It doesn’t provide overall detailed estimation of a project’s scope, budget and time
Scrum provides detailed estimates only for one sprint. It’s focused on continuous improvement, consequently, it may happen that the project runs over time or exceeds budget. Also, it involves the shift from project deadlines to personal deadlines, i.e. delivering certain priority tasks, which may seem disadvantageous to those who stick to the traditional approach. In addition, being open to constant changes and improvements, Scrum can lead to scope creep when practised by inexperienced participants.
It’s more suitable for smaller teams
Scrum is likely to be successfully implemented in small teams with up to 9-12 dedicated employees. It’s much more difficult to use this approach for larger teams: it requires implementation of other Scrum models (e.g. Scrum-of-Scrums) or scaling, which can also be challenging.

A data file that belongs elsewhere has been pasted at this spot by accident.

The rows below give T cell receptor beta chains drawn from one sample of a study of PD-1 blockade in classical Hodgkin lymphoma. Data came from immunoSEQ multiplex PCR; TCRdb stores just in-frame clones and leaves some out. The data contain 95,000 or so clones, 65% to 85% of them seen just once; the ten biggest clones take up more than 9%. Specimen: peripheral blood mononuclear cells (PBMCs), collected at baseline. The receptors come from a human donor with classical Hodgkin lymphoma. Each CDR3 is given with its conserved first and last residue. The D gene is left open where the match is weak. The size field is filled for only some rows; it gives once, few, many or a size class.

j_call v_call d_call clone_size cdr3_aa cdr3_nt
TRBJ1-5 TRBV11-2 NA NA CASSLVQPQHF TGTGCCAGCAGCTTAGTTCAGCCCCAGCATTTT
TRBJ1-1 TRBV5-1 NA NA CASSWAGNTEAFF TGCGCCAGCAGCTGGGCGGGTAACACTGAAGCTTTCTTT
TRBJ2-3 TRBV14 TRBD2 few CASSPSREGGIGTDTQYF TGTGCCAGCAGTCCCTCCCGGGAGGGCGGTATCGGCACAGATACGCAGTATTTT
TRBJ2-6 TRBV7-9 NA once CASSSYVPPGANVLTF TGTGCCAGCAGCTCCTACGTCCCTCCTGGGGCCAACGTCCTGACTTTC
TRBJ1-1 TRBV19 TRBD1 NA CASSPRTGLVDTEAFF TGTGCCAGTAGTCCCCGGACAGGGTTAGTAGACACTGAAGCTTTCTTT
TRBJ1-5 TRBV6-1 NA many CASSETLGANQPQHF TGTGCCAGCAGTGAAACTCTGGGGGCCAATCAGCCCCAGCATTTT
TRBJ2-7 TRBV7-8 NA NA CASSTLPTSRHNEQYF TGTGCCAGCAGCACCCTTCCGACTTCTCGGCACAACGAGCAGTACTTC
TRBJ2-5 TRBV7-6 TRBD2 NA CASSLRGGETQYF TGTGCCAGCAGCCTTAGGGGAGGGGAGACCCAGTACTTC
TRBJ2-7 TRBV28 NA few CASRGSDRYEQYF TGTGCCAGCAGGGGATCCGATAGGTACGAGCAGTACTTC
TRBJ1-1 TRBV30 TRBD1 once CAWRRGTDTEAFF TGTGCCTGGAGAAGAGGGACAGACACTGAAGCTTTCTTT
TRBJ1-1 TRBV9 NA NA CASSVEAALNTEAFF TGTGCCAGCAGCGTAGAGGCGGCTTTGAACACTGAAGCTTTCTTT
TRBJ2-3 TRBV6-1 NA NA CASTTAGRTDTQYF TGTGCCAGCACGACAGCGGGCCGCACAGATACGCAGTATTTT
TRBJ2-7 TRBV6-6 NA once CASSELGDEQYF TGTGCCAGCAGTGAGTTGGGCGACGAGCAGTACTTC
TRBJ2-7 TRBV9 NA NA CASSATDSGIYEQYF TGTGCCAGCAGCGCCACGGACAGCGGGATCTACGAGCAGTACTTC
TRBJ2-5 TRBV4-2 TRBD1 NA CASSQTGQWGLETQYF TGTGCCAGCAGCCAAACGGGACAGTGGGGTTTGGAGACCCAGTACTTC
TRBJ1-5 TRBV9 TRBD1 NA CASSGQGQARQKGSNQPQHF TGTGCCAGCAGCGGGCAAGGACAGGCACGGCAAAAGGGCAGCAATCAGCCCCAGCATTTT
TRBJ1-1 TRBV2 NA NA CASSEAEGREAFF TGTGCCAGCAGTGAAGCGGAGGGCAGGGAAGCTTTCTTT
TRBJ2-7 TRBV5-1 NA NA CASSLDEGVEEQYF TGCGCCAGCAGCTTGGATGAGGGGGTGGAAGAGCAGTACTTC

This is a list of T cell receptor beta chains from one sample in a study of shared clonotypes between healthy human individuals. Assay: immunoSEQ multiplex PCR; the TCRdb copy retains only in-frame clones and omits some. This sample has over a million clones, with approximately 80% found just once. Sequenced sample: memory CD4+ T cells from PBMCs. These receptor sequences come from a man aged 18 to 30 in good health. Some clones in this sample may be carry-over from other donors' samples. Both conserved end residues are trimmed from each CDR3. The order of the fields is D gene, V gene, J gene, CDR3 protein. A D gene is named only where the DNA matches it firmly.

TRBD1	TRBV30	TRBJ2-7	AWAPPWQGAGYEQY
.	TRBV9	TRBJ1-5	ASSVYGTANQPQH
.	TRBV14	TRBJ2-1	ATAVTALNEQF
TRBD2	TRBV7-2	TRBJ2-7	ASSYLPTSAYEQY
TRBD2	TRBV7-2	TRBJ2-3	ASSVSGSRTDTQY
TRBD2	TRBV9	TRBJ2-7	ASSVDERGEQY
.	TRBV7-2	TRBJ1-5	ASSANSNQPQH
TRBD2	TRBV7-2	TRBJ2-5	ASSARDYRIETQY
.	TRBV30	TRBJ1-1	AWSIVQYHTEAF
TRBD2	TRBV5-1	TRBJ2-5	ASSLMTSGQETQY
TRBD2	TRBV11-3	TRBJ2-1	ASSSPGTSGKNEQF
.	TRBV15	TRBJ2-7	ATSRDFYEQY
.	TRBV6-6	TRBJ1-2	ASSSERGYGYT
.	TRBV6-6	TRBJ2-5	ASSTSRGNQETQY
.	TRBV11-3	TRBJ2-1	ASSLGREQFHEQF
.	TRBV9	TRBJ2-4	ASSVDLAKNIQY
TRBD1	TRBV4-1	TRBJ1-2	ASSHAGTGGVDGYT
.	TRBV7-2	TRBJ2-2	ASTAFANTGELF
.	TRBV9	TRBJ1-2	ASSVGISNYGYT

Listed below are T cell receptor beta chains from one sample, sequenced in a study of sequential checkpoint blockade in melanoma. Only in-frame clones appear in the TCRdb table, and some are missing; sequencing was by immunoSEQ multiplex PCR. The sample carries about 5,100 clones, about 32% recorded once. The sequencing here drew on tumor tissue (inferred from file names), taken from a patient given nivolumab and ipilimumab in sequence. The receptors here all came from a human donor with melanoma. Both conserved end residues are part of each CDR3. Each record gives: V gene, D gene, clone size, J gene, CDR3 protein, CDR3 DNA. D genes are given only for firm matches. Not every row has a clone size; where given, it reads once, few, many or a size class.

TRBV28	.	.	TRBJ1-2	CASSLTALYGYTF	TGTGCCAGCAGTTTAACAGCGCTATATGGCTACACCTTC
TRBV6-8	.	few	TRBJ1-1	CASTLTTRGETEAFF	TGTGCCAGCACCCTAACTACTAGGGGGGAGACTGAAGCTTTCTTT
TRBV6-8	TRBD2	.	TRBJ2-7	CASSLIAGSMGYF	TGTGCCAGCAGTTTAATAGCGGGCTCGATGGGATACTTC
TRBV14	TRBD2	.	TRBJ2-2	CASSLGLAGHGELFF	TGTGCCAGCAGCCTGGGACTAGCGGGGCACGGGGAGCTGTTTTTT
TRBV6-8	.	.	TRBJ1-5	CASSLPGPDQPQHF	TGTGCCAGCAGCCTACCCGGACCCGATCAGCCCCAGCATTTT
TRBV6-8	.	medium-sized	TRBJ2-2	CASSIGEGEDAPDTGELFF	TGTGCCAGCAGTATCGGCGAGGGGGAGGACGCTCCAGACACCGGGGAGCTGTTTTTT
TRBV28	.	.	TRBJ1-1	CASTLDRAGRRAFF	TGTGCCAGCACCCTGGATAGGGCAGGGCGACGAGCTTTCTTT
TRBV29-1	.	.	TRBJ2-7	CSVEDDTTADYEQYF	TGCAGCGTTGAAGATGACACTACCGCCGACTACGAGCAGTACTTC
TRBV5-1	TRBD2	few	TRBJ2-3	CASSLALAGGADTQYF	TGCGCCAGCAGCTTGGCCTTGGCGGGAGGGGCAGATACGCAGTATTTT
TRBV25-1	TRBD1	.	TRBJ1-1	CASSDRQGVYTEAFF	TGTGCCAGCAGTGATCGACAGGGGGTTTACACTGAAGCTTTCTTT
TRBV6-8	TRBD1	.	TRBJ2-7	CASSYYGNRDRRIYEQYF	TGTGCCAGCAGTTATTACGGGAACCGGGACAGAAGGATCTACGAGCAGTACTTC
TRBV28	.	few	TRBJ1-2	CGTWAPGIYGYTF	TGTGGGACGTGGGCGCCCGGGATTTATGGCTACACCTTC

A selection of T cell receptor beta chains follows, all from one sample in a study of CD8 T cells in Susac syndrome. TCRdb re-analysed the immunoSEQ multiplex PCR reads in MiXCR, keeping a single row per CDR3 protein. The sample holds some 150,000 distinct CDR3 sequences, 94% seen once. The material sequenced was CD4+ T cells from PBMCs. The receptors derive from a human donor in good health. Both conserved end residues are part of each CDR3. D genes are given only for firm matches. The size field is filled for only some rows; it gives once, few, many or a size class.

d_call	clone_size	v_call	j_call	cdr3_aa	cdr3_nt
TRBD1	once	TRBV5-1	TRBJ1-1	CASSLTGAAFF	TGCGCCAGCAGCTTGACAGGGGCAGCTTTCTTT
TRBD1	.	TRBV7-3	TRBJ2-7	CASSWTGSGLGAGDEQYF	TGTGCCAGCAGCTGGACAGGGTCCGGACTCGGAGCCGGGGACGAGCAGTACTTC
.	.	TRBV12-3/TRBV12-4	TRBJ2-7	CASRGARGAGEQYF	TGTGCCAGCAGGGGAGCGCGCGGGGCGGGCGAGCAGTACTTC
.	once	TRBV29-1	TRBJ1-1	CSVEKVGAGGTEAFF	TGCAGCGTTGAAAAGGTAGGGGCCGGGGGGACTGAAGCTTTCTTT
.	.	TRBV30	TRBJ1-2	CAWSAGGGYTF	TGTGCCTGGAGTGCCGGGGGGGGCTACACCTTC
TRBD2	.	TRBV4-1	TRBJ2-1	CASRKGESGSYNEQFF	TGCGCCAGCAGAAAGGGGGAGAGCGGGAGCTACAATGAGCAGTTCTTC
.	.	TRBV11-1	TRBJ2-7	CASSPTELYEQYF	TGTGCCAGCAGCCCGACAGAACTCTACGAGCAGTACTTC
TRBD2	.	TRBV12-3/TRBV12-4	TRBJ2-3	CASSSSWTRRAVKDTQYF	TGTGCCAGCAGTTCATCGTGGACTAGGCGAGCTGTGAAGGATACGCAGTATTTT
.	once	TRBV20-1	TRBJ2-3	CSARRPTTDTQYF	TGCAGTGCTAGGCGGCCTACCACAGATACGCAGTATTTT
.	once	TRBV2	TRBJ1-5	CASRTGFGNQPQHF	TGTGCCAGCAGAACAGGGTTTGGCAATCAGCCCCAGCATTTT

One more important thing: if some of the team members are not committed enough to the work they are doing, the project is likely to fail.
How Can These Issues Be Tackled?
Despite the above-mentioned disadvantages, the statistics shows that this approach is still more popular than other Agile methodologies, which give grounds to assume that a great number of organizations use it successfully. What are possible solutions to the problems related to Scrum implementation?
- First of all, the Scrum framework implementation should start from proper training to make sure that all the employees involved in the project are on the same page with product owner and scrum master, understand and share principles and values of this framework and will be committed to their work.